I’m quite a minimalist, and yet I’ve long been fascinated by the practice of extreme collecting or “hoarding”. When I was a home support worker, I had several clients who hoarded. I was fully prepared to “help” clean a given place out -we had a responsibility to co-create a home that would not leave a client vulnerable to fire or falls, and one in which they could access their food and also prepare themselves meals when we were away. However, we had an equal responsibility to support our client’s emotional safety (and their willingness to ever let us in again!), thus we had to respect that which gave them a sense of security and comfort. It was a tough balance to achieve (and often wasn’t).
Where does my fascination with hoarding come from? It makes no sense to friends who see how relatively spartan my home is. And yet, there it was in full force when at the library last week I came upon a book called Stuff: Compulsive Hoarding and the Meaning of Things by Randy O Frost and Gail Steketee. This book provides compassionate, non-judgmental insight into the topic of extreme collecting. I was blown away to see several of my pre-GAPS thoughts presented in it. One, for example, was: all things have thoughts and feelings, thus cannot be thrown out. As a result of this belief, as a child I had collections of sticks, jars, pencils, and more, and when I moved out of home at age seventeen I carried more than 60 stuffed animals with me. I was stunned to find many of my past (and in some case current) thought patterns represented in the book.
And then the authors proceeded to make perfect sense of it.
The authors presented details related to overlapping disorders as well the physical nature of people who have “hoarder thoughts”:
- While different from obsessive compulsive disorder, there are often overlaps between OCD and hoarding.
- In hoarding, there is a strong element of anxiety and, specifically, in distress tolerance.
- In many or most cases, hoarding can be resolved by slowly and incrementally building the person’s distress tolerance.
- A predisposition to hoarding is represented in the genes and chromosomes.
- Genes on one chromosome implicated in hoarding are also “important for establishing immune system responses and have been implicated in the development of early-onset Alzheimer’s disease”.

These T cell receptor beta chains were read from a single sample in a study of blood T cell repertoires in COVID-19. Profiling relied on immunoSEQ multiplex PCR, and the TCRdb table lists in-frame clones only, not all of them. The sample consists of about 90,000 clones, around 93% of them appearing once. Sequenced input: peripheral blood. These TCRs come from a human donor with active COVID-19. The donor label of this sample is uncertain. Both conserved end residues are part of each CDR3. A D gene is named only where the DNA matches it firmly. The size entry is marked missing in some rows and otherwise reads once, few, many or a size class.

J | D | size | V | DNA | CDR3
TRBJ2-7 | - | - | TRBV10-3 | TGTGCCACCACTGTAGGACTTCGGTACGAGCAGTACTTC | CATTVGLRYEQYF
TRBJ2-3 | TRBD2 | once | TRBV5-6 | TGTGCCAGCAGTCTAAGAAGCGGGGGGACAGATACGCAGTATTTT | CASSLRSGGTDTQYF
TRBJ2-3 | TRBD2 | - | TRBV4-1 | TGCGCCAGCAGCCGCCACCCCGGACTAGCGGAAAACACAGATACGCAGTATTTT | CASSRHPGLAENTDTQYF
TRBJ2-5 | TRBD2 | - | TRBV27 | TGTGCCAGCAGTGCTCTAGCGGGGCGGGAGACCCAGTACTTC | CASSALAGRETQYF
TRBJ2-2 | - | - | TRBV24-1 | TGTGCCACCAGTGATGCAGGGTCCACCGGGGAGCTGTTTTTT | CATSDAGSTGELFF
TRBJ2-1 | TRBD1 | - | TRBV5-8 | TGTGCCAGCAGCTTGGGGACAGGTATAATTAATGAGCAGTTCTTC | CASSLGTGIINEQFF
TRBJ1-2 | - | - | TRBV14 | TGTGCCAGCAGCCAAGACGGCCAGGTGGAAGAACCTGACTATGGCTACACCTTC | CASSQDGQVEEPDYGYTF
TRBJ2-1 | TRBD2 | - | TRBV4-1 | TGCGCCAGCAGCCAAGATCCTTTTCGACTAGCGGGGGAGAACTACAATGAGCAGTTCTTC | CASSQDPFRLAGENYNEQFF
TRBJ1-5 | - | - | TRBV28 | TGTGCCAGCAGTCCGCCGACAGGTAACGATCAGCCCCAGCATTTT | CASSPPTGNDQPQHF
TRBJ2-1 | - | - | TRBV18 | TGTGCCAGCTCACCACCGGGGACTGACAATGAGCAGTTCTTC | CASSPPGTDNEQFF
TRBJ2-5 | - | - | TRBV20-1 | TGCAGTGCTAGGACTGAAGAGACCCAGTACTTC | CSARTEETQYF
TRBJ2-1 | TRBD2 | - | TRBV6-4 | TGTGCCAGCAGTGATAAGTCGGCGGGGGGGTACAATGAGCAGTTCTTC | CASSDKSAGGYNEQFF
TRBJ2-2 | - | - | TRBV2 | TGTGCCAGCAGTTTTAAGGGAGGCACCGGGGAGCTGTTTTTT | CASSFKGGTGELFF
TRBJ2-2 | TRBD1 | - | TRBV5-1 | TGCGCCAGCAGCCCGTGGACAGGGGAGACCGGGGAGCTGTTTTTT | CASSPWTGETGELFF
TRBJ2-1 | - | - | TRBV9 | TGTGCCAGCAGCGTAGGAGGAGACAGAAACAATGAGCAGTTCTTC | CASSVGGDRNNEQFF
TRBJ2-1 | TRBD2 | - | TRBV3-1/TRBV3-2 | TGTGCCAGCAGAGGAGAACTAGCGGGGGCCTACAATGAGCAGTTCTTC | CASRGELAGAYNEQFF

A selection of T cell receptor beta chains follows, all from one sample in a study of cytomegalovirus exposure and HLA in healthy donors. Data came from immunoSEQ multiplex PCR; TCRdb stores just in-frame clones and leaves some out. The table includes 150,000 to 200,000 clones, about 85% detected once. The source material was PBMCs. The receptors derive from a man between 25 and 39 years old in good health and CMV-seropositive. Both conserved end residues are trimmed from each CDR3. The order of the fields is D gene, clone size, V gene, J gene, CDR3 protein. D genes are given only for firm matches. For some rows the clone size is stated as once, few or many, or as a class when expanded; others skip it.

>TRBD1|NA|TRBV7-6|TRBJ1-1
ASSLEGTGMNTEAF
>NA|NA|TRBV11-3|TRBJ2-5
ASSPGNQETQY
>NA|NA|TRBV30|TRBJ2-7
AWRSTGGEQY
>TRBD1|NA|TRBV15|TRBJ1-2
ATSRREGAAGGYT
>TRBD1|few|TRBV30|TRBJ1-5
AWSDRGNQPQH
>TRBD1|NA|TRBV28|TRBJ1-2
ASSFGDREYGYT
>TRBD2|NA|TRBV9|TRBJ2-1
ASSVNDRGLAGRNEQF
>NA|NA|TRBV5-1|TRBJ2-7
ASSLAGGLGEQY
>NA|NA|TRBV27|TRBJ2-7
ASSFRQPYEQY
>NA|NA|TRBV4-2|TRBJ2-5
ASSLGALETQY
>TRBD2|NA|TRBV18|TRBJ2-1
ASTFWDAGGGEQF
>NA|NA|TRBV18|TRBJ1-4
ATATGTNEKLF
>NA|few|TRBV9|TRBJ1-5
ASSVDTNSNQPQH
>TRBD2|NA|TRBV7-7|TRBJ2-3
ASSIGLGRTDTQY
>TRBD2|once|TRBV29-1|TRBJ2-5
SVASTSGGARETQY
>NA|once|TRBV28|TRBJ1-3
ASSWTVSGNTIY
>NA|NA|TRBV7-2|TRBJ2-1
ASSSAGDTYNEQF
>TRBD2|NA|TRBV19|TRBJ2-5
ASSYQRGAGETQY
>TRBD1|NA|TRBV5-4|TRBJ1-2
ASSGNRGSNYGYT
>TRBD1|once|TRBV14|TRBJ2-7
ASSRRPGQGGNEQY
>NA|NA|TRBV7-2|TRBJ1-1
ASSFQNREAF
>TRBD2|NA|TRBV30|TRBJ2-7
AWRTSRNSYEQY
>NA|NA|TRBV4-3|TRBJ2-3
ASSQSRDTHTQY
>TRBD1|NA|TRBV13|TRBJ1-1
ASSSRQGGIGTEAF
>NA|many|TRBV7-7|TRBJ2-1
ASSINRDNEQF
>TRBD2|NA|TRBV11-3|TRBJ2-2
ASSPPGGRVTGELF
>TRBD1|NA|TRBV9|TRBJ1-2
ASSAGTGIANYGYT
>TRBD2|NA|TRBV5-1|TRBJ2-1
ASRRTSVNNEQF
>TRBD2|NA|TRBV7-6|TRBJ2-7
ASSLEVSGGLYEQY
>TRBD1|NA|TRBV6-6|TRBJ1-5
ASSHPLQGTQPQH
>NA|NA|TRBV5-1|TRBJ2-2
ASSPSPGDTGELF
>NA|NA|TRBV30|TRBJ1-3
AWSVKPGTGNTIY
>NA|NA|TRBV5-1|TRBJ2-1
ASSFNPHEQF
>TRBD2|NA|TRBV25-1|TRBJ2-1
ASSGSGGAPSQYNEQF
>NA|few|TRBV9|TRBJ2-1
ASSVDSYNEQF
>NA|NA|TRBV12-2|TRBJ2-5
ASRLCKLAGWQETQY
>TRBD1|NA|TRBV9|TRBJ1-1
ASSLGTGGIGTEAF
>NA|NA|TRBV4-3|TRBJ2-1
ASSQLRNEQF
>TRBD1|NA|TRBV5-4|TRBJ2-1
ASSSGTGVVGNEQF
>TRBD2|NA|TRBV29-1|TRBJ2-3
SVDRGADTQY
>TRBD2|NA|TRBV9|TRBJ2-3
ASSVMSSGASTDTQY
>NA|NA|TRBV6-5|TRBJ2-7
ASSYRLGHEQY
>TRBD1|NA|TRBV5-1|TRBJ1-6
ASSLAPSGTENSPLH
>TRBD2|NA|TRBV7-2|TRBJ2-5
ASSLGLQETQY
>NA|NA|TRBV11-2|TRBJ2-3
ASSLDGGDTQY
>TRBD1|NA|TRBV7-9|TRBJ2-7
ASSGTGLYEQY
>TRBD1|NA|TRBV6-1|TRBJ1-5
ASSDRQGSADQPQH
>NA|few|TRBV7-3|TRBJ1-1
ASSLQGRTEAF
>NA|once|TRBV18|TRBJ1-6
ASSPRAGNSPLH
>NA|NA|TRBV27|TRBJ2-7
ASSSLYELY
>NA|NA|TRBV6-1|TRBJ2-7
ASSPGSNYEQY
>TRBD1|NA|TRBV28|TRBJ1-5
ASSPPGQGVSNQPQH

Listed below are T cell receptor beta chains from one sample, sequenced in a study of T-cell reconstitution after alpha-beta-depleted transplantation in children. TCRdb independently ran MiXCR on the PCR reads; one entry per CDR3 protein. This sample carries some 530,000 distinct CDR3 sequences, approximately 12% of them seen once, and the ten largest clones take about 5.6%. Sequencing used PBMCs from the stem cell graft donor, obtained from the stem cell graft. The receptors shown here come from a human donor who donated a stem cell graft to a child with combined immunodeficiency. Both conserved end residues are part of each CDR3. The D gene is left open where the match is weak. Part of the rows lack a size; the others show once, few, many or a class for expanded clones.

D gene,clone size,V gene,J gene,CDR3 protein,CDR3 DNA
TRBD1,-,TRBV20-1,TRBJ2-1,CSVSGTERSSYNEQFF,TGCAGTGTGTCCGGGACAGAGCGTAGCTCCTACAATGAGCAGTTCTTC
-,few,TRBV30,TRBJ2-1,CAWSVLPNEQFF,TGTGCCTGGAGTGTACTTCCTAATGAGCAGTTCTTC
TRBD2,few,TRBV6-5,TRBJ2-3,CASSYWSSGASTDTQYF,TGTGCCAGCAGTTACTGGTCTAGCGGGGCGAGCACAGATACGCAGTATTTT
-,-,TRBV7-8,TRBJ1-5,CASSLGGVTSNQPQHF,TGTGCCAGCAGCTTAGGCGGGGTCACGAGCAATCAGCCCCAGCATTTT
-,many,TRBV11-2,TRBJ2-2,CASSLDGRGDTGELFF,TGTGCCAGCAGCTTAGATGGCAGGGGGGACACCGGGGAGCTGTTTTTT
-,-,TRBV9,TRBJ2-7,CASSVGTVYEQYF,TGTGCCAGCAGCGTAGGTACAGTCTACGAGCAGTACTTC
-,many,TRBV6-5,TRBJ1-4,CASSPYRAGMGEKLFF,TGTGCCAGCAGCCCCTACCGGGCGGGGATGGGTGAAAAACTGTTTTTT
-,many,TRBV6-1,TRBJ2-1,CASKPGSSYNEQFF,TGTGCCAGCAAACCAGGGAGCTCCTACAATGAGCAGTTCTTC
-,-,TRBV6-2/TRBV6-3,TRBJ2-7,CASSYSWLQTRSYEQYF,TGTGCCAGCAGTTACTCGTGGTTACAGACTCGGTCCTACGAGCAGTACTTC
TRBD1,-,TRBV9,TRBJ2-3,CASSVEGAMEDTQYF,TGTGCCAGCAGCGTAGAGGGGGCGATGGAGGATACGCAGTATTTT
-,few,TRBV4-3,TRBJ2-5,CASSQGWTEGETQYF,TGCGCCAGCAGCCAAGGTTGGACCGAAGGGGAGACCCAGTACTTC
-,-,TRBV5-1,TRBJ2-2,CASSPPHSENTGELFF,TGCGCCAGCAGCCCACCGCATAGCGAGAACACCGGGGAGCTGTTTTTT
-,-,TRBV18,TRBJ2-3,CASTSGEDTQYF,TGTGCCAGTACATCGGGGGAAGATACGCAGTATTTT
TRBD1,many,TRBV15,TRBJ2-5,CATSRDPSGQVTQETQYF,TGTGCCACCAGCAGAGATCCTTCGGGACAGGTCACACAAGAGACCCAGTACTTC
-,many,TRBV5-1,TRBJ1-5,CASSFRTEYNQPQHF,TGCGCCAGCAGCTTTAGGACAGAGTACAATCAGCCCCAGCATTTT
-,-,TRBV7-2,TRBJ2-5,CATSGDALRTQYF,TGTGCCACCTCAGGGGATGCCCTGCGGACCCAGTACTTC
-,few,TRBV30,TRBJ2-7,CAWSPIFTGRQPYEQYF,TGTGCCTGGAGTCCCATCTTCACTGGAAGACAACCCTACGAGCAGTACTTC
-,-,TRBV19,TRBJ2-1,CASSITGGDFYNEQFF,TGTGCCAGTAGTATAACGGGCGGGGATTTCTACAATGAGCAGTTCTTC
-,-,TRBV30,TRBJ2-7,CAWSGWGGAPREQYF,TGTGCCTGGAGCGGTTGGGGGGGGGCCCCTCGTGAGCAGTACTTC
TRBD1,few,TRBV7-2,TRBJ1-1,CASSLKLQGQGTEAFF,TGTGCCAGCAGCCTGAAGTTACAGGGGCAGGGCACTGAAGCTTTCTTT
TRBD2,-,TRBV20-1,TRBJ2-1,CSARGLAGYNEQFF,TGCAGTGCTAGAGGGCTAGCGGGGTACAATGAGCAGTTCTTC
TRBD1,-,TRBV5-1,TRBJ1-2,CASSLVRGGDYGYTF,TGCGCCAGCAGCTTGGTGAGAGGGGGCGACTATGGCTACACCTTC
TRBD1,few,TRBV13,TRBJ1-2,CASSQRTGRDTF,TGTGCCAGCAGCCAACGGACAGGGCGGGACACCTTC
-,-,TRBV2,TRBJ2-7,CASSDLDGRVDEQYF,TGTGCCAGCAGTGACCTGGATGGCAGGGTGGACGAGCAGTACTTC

- “A study of Tourette’s syndrome found a familial linkage pattern for hoarding on a different set of chromosomes.”
- “Hoarding occurs in more than 50% of children with Prader-Willi syndrome.”
- The book notes a high frequency of hoarding among children diagnosed with autism spectrum disorder.
- A university study cited in the book noted that “hoarding kids also experienced more anxiety and somatic problems and displayed more aggressive behaviour than non-hoarders.”
Hang on… Immunity, Alzheimer’s, Tourette’s, anxiety, OCD… Sound familiar? It reads a lot like a list of issues relieved by the specific carbohydrate diet and the program presented by Dr Natasha Campbell-McBride for GAPS.
Those hanging out in the GAPS world know the following:
- many “mental” and “behavioural” issues are physical in source, and dramatically resolve upon implementation of dense nutrition;
- the genetics expressed in a personality or body are dramatically influenced by what we eat; that is, regardless of my genetic vulnerabilities, what actually manifests will change depending on what I’m eating
My son was diagnosed with autism and had enough symptoms of Willi-Prader syndrome that he was assessed for that, too. Some of his symptoms of Willi-Prader syndrome resolved through GAPS and the rest resolved through EMDR (eye movement desensitization and reprocessing).
An aspect of my own nutritional journey that amazed me was when, a couple of months into using the specific carbohydrate diet and other tools presented by Dr Campbell-McBride, issues such as vague but strong guilt, shame, and anxiety simply disappeared. (Wait -these weren’t emotional, but nutritional?!? Wow!)
Now, if my son had his way, he would collect. Sticks (like his mum before him), stuffies (again, like his mum before him), broken glass, toys, notes, you name it. It’s in his genes, apparently. But I changed his nutrition and then taught him how to tolerate any remaining distress when releasing stuff. Tidying up might never become his favourite activity, but he cooperates, saying things like, “Well, I guess I can find another one if I decide I need it again.” And, “Well, I enjoyed it, and when I give it away, someone else can too.” The remainder of his stuff he is able to keep reasonably organized inside a set of simple, bright, pull-out bins from Ikea.
Many thanks to Randy O Frost and Gail Steketee, and all those working with them past and present, for this compelling presentation on compulsive hoarding and its relationship to the body, and even moreso for the incredible kindness and compassion with which the topic was researched and presented.
A note about this blog: Last spring, circumstances demanded that I revamp my blog, develop new book distribution options, etc. I’m still working on things. Currently, I’m working on getting in place a ‘Subscribe’ button for this new blog. I tried one recently that didn’t work, so back to the drawing board! Keep checking in for more posts and more features…